Python Code from My Articles Now Online in IPython Notebooks

Jason Sachs May 1, 2015

Ever since I started using IPython Notebooks to write these articles, I’ve been wanting to publish them in a form such that you can freely use my Python code. One of you (maredsous10) wanted this access as well.

Well, I finally bit the bullet and automated a script that will extract the Python code and create standalone notebooks, that are available publicly under the Apache license on my bitbucket account: https://bitbucket.org/jason_s/embedded-blog-public

This also means they...


Ten Little Algorithms, Part 2: The Single-Pole Low-Pass Filter

Jason Sachs April 27, 201516 comments

Other articles in this series:

I’m writing this article in a room with a bunch of other people talking, and while sometimes I wish they would just SHUT UP, it would be...


Ten Little Algorithms, Part 1: Russian Peasant Multiplication

Jason Sachs March 21, 20156 comments

This blog needs some short posts to balance out the long ones, so I thought I’d cover some of the algorithms I’ve used over the years. Like the Euclidean algorithm and Extended Euclidean algorithm and Newton’s method — except those you should know already, and if not, you should be locked in a room until you do. Someday one of them may save your life. Well, you never know.

Other articles in this series:

  • Part 1:

Two Capacitors Are Better Than One

Jason Sachs February 15, 20155 comments

I was looking for a good reference for some ADC-driving circuits, and ran across this diagram in Walt Jung’s Op-Amp Applications Handbook:

And I smiled to myself, because I immediately remembered a circuit I hadn’t used for years. Years! But it’s something you should file away in your bag of tricks.

Take a look at the RC-RC circuit formed by R1, R2, C1, and C2. It’s basically a stacked RC low-pass filter. The question is, why are there two capacitors?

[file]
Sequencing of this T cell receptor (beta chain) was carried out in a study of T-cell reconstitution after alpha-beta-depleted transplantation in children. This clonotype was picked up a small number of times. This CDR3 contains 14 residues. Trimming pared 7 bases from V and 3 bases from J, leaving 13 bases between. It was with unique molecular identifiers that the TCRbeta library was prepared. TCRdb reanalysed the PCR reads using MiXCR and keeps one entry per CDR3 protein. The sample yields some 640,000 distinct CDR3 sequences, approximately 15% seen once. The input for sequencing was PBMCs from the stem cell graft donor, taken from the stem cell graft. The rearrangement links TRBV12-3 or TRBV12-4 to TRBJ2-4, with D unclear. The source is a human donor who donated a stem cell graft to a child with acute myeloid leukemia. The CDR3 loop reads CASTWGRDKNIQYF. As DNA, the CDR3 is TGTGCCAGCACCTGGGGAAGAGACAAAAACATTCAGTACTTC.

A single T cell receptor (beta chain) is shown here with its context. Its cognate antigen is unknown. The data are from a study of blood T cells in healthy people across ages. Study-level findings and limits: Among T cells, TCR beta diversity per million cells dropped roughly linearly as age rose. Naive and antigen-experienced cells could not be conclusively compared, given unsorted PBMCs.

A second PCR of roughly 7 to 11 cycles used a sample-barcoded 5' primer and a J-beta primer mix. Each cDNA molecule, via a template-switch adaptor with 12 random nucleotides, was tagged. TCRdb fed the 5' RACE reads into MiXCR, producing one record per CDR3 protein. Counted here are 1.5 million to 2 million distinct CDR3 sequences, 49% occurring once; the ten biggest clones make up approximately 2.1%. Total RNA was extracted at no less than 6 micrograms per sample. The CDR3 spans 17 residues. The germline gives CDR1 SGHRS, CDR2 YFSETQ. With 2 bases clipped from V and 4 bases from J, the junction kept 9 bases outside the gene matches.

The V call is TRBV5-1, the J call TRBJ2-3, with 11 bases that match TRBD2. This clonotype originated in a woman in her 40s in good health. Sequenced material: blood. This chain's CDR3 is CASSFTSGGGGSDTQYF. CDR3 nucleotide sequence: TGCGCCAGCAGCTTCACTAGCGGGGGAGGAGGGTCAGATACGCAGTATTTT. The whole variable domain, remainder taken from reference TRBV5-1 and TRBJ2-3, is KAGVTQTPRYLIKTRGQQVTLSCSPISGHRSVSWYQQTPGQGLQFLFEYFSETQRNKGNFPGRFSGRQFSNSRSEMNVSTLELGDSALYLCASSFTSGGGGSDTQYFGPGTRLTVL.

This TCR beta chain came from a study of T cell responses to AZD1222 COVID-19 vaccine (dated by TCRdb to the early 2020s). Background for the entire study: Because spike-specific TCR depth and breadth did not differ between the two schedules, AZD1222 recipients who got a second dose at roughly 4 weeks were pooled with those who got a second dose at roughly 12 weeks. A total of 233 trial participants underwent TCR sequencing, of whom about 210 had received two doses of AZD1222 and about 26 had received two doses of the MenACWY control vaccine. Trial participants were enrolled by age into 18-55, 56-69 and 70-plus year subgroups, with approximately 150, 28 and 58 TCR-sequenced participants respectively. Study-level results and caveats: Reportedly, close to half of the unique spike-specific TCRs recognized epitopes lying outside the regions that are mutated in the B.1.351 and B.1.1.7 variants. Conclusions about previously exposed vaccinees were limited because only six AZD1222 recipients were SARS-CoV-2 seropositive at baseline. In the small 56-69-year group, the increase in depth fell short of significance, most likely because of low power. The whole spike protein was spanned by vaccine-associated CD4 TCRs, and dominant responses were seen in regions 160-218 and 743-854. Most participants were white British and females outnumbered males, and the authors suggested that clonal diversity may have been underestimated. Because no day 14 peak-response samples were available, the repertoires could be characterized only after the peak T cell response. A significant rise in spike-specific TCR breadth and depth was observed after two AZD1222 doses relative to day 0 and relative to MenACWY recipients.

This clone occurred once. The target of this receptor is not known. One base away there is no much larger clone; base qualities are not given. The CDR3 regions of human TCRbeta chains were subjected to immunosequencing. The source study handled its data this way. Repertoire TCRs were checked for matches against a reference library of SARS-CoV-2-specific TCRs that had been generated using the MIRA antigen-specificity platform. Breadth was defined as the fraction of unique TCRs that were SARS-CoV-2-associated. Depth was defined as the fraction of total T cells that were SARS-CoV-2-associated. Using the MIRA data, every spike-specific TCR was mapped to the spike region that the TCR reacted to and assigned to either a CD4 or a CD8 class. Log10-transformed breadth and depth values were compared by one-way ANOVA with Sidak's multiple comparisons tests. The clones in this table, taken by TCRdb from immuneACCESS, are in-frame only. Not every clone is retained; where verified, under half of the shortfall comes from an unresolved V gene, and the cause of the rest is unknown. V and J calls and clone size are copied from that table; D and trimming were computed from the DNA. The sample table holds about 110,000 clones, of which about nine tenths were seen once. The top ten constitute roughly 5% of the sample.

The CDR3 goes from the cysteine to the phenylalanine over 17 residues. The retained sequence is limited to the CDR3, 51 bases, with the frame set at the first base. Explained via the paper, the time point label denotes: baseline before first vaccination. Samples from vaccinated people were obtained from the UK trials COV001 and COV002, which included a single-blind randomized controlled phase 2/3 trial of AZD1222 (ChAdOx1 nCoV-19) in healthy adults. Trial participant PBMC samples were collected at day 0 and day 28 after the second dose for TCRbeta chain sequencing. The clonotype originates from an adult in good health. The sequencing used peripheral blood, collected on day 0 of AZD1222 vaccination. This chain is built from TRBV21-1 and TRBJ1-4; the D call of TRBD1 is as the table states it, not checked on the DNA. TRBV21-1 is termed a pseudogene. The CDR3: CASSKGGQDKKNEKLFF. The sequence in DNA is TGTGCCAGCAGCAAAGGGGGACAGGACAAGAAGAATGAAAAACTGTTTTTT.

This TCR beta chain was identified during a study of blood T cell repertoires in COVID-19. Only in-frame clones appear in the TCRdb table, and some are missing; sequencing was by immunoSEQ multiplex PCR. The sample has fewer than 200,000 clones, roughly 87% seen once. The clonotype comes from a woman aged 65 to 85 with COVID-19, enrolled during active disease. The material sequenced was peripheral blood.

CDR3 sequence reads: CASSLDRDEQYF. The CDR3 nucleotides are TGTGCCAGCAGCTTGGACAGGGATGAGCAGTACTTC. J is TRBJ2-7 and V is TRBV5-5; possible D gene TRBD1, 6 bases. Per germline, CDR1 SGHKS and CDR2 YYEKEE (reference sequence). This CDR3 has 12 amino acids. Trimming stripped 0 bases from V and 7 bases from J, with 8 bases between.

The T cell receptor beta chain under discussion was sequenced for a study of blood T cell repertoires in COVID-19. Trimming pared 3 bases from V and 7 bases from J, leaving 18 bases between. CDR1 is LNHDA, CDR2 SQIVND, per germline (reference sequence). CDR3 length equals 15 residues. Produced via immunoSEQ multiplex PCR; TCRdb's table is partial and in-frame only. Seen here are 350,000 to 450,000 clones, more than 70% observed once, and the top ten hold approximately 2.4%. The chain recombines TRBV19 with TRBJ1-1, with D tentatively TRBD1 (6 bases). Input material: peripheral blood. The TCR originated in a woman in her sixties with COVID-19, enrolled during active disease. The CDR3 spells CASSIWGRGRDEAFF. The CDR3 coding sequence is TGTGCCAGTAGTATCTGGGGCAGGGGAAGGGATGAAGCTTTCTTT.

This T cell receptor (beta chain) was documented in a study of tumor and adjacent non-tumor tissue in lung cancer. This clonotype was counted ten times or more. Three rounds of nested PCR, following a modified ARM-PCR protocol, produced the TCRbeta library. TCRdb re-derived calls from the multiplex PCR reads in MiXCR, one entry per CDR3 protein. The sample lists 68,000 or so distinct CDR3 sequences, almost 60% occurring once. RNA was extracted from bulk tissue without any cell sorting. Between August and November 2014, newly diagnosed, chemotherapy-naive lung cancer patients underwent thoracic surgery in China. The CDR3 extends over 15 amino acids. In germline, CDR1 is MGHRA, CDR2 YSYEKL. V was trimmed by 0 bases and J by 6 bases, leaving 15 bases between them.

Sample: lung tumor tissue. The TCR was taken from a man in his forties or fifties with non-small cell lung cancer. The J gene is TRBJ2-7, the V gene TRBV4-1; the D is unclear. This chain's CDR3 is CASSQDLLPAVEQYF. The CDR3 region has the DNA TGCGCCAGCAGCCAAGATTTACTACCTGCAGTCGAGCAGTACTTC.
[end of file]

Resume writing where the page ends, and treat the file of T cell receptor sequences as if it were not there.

I...


My Love-Hate Relationship with Stack Overflow: Arthur S., Arthur T., and the Soup Nazi

Jason Sachs February 15, 201551 comments

Warning: In the interest of maintaining a coherent stream of consciousness, I’m lowering the setting on my profanity filter for this post. Just wanted to let you know ahead of time.

I’ve been a user of Stack Overflow since December of 2008. And I say “user” both in the software sense, and in the drug-addict sense. I’m Jason S, user #44330, and I’m a programming addict. (Hi, Jason S.) The Gravatar, in case you were wondering, is a screen...


Voltage Drops Are Falling on My Head: Operating Points, Linearization, Temperature Coefficients, and Thermal Runaway

Jason Sachs January 19, 2015

Today’s topic was originally going to be called “Small Changes Caused by Various Things”, because I couldn’t think of a better title. Then I changed the title. This one’s not much better, though. Sorry.

What I had in mind was the Shockley diode equation and some other vaguely related subjects.

My Teachers Lied to Me

My introductory circuits class in college included a section about diodes and transistors.

The ideal diode equation is...


Important Programming Concepts (Even on Embedded Systems) Part V: State Machines

Jason Sachs January 5, 20158 comments

Other articles in this series:

Oh, hell, this article just had to be about state machines, didn’t it? State machines! Those damned little circles and arrows and q’s.